(1) Creative Leadership and Department Heads: at least two Creative Leadership positions and Department Heads had to be held by members of under-represented groups
(2) Other Key Roles: at least six other crew/team and technical positions (excluding Production Assistants) had to be held by members of an under-represented racial or ethnic group
(3) Overall Crew Composition: at least 30% of the film’s crew had to be held by members of under-represented groups

Standard C: Industry Access and Opportunities: (a film was required to meet both of the two alternatives)
(1) Paid Apprenticeship and Internship Opportunities: these had to be available for members of under-represented groups
(2) Training and Skills Development (Crew) Opportunities: these had to be available for members of under-represented groups

Standard D: Audience Development: (a film was required to meet the one alternative)
(1) Representation in Marketing, Publicity, and Distribution: a studio's in-house senior executives in the Marketing, Publicity and Distribution departments had to be held by people from under-represented groups

There were many criticisms of the controversial new standards when announced, mainly that they created quotas and were exclusive (and discriminatory in the opposite direction), not inclusive. The new criteria were not based on skill, talent, job qualifications, creativity, or other artistic standards, but solely on race, ethnicity or gender. And the standards were another disguised form of censorship. Some questioned why the standards were only applied to one category - Best Picture (some called for renaming the Oscar category "Most Diverse Picture"). Others objected to AMPAS dictating or imposing this kind of creative mandate - the manner in which film-making was to be conducted, or defining the actual story-content. It was argued that the film industry itself should institute more genuine changes and initiatives to give more opportunities and encourage diversity. Some felt that foreign language films or historical period pieces might suffer from such standards.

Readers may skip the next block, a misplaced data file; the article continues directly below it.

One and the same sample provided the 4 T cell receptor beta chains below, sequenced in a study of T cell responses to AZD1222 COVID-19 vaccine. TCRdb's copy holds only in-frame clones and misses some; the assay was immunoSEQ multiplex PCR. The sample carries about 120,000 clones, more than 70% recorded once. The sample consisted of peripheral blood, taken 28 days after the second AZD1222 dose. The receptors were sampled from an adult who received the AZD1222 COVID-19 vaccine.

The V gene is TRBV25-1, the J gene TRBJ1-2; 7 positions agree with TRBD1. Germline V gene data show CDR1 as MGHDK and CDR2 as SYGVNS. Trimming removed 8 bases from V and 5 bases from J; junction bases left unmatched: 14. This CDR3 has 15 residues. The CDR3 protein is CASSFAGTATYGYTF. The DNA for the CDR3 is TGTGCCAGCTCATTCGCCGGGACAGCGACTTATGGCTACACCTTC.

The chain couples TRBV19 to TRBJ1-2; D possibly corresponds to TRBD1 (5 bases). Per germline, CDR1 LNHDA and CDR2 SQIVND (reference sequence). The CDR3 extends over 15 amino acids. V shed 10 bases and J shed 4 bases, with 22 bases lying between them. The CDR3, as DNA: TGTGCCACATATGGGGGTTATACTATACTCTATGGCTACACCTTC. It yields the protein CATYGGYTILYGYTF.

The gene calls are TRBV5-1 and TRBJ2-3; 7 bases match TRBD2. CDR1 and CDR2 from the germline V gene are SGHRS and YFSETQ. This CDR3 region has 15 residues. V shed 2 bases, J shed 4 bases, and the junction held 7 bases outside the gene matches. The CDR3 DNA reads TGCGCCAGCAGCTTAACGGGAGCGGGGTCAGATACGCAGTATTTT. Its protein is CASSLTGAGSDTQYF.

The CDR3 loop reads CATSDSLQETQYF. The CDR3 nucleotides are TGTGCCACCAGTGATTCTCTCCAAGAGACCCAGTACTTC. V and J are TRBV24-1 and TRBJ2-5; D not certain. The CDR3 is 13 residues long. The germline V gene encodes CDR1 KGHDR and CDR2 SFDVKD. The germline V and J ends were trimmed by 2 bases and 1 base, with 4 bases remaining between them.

The Center for the Study of Women in Television and Film at San Diego State University confirmed that 16% of the top-100 grossing films released in 2020 were directed by women. This was the highest percentage of female directors of all time. In previous years, the numbers were lower: (2019 - at 12%) and (2018 - at 4%). The change from previous years may be somewhat attributable to changes in release schedules due to the virus.